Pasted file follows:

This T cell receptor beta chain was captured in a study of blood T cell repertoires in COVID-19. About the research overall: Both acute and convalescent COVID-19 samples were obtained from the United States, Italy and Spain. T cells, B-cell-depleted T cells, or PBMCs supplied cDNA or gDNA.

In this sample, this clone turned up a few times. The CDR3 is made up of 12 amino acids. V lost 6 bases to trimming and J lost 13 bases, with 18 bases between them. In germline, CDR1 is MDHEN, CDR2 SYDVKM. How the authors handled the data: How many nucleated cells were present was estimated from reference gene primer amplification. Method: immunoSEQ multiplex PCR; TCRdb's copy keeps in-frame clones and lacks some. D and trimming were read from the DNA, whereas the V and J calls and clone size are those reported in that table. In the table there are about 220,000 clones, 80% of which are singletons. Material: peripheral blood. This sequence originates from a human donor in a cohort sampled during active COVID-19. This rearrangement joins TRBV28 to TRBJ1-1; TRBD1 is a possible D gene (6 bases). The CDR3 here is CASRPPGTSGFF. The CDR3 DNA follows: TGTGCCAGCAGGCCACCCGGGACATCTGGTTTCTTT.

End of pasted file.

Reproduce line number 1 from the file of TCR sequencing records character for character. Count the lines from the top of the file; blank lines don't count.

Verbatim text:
This T cell receptor beta chain was captured in a study of blood T cell repertoires in COVID-19. About the research overall: Both acute and convalescent COVID-19 samples were obtained from the United States, Italy and Spain. T cells, B-cell-depleted T cells, or PBMCs supplied cDNA or gDNA.